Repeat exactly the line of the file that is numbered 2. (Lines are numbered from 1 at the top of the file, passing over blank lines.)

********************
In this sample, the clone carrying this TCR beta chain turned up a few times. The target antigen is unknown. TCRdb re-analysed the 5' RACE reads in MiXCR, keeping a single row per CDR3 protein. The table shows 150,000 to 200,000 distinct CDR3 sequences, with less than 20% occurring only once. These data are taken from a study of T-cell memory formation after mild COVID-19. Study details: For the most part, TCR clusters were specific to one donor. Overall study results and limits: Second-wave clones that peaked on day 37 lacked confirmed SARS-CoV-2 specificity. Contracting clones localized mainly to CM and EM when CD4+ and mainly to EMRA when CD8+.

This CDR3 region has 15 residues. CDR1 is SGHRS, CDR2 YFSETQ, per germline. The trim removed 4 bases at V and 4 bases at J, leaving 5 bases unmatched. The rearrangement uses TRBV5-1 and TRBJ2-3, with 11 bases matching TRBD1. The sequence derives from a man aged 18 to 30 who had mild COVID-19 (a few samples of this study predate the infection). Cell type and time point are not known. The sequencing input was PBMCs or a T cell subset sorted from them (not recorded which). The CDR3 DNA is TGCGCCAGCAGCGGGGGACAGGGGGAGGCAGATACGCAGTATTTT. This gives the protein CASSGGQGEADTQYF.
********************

This CDR3 region has 15 residues. CDR1 is SGHRS, CDR2 YFSETQ, per germline. The trim removed 4 bases at V and 4 bases at J, leaving 5 bases unmatched. The rearrangement uses TRBV5-1 and TRBJ2-3, with 11 bases matching TRBD1. The sequence derives from a man aged 18 to 30 who had mild COVID-19 (a few samples of this study predate the infection). Cell type and time point are not known. The sequencing input was PBMCs or a T cell subset sorted from them (not recorded which). The CDR3 DNA is TGCGCCAGCAGCGGGGGACAGGGGGAGGCAGATACGCAGTATTTT. This gives the protein CASSGGQGEADTQYF.